There’s a website out there called Uncommon Goods that sells a lot of cool, funky stuff. I love it. Unfortunately, a lot of the stuff is also kind of pricey, so I lust after items but never buy.
The other day, they added this little beauty:
But, well, they’re $65. Plus shipping. I looked at these for a long time and thought about buying one, and just couldn’t justify it. Not that it’s overpriced – the scarves are handmade, and wool – but I already have a TON of scarves. (Including a beautiful replica made by the sitemaster of DoctorWhoScarf.com)
I’ve been knitting like a mad fiend lately – 10 hats in a month – and whenever I see a cool knitted item I try to assess whether or not I could make it for myself. Most of the time, the answer is no. I am a shitty knitter. However, in this particular instance, yes! I could knit this for myself!
A loop is actually very simple to make if you know how to knit in the round. It’s essentially the first part of a hat that you bind off without tapering.
I grabbed a skein of acrylic yarn in a nice maroon color that I got super cheap at the local craft store and got going.
I’m a few links in and making good progress. When I’m done, I may give the finished product to my sister to list on her Etsy store, or I may keep it. Not sure yet.
One thing is certain: mine will not look as good as the ones in that picture up there.
My then-boyfriend wanted a Jayne hat, though he didn’t voice this desire outright, and the only thing stopping him was the fact that a lot of the ones people were selling were, well, wrong. They were usually the wrong colors (not the only time this has bothered me in fandom – the famous scarf of the Fourth Doctor comes to mind), with fans tending to assume the original was much brighter than it appears on screen. The Jayne hats were also frequently knitted out of cheap yarn, probably Red Heart Super Saver (which is not a bad product at all – I have used it many times – but it is thin-stranded and 100% acrylic). They were fine for strolling around convention halls, but my boyfriend wanted one he could actually wear as a winter hat and not have his head be cold.
I decided to venture back into knitting and provide yet another man in my life with yet another shitty knitted item.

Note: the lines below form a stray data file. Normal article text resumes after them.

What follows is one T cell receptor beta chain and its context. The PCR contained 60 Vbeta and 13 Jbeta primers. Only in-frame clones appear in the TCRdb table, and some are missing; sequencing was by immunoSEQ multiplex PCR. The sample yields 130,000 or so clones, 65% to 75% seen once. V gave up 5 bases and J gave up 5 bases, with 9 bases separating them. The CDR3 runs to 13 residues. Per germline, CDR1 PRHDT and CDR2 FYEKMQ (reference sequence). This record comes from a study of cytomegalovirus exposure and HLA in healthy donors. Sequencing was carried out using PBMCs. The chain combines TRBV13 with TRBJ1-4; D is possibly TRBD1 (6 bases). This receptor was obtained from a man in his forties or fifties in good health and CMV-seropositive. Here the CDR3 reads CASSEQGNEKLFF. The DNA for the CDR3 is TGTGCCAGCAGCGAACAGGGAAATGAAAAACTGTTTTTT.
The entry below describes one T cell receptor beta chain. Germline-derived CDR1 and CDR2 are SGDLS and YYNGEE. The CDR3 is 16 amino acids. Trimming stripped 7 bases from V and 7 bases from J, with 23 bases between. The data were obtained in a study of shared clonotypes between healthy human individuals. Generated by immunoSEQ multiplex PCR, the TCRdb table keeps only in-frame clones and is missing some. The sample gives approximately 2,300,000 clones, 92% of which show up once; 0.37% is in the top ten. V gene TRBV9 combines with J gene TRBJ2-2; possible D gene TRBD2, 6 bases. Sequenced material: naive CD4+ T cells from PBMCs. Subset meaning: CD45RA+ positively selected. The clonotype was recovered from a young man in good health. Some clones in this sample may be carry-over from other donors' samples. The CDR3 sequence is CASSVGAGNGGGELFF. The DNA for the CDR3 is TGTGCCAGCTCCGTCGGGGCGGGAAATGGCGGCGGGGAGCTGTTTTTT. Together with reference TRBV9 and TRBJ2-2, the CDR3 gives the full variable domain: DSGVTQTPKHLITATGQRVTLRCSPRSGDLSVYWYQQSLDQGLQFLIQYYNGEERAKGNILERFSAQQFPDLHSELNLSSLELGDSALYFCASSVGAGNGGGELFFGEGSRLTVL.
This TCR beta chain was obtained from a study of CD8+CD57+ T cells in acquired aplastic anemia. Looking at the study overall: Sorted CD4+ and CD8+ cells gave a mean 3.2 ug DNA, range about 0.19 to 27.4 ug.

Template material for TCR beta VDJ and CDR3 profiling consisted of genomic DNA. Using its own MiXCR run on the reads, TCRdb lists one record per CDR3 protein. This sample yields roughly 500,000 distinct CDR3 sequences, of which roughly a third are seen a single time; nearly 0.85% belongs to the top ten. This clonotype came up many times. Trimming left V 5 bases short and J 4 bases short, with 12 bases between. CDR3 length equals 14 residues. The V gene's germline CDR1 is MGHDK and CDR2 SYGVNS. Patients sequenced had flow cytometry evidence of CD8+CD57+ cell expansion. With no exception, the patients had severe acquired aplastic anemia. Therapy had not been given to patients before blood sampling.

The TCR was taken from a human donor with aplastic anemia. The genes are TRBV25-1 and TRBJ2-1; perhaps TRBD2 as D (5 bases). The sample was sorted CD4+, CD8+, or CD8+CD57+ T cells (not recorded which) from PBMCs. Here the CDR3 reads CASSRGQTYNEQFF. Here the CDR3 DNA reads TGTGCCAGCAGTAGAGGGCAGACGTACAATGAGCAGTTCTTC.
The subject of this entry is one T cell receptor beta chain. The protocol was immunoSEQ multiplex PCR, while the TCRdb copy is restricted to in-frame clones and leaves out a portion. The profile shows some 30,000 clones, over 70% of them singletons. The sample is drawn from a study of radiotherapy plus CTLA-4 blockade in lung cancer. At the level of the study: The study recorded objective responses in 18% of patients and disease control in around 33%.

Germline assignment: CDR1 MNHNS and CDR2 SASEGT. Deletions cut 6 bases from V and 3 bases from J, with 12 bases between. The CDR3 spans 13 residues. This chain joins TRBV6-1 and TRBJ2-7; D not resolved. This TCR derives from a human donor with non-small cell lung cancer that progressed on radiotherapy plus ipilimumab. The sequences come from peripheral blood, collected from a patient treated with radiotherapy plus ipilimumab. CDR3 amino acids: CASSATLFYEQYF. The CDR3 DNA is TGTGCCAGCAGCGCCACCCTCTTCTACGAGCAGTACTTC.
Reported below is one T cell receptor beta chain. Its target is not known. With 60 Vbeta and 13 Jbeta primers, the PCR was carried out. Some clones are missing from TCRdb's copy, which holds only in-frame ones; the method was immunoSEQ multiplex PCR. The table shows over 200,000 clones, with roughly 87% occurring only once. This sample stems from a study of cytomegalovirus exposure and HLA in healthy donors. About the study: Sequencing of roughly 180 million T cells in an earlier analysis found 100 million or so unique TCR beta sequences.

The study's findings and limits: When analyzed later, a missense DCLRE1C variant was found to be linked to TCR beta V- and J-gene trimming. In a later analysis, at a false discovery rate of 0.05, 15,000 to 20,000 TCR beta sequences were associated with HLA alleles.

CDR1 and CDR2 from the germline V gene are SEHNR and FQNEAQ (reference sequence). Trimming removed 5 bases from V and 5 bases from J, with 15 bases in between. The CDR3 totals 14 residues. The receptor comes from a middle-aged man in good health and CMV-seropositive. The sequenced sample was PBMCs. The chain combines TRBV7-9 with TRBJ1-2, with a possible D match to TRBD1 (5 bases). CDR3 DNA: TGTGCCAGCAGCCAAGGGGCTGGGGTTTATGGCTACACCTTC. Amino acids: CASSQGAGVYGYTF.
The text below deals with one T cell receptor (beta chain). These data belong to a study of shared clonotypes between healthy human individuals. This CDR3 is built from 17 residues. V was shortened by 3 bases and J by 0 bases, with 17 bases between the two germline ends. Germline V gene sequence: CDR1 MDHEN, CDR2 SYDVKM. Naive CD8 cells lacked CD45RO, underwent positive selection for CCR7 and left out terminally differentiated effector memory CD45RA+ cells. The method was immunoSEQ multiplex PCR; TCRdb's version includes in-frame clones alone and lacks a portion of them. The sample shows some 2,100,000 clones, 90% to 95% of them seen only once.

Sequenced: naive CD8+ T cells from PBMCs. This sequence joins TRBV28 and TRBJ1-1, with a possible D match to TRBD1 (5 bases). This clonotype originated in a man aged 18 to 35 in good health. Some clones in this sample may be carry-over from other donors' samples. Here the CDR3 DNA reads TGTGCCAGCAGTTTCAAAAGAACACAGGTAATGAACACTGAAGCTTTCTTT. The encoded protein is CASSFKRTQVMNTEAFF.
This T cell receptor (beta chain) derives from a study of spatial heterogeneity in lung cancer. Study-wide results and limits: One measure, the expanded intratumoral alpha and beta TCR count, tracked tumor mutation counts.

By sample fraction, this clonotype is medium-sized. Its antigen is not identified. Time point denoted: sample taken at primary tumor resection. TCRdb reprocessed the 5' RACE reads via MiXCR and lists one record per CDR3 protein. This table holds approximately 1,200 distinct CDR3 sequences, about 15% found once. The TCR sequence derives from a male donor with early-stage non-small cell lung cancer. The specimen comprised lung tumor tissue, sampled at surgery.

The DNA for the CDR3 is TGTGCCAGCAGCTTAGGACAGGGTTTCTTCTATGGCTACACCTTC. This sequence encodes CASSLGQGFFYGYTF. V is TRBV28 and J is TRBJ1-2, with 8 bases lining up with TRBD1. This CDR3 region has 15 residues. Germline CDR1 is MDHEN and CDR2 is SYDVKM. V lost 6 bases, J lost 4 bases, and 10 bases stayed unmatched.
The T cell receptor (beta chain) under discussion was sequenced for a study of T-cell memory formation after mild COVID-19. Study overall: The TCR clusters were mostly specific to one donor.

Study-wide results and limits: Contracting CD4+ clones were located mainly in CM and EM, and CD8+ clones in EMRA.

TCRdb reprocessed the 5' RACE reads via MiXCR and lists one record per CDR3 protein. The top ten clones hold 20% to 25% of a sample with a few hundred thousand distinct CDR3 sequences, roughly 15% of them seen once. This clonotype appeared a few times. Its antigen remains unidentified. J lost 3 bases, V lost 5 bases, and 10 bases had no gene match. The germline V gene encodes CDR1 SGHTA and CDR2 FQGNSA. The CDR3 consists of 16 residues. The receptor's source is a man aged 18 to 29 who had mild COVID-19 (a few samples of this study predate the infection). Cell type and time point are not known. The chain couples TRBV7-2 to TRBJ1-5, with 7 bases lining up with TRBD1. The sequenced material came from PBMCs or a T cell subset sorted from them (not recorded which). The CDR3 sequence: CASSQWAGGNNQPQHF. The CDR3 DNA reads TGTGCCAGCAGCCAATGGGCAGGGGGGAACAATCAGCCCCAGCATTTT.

I had no idea what I was doing. I knitted in the round on circular needles, but by the time I got to the top I had exhausted my knowledge. How was I supposed to join it all together at the peak? If you flip the resulting item inside out you can really see the depths of my ignorance. It’s a monstrosity. I joined the top using a canvas needle, like using a drawstring to close a bag. Thankfully the pom-pom hides this.
There is definitely a bit of pride in knowing I found colors that much more closely resembled the original than most other Jayne hats. It’s a warm wool/acrylic blend, good for keeping one’s noggin warm.
Above all, the saving grace of this piece is that the original is very ugly, so a replica can be pretty bad and still be pretty good.
The guy I was dating must have thought it was pretty cunning, because he wears it, and, well, he married me.
After this relative success, I felt a lot bolder, and I went on to make hats in the same style for all three of my sisters and a handful of friends. The last one I made was a gray and orange construction that actually isn’t all that ugly, which my friend wears while playing video games in his poorly-heated upstairs gaming room.
Maybe the trick is not to try and make something that looks perfect, like it was knitted by a machine. People have a certain level of tolerance and fondness for things that are imperfect because they are unique and required effort to make. That’s my hope, at least.
If you’re interested in an ugly hat, I’m planning on making and selling a few through my sister’s Etsy shop: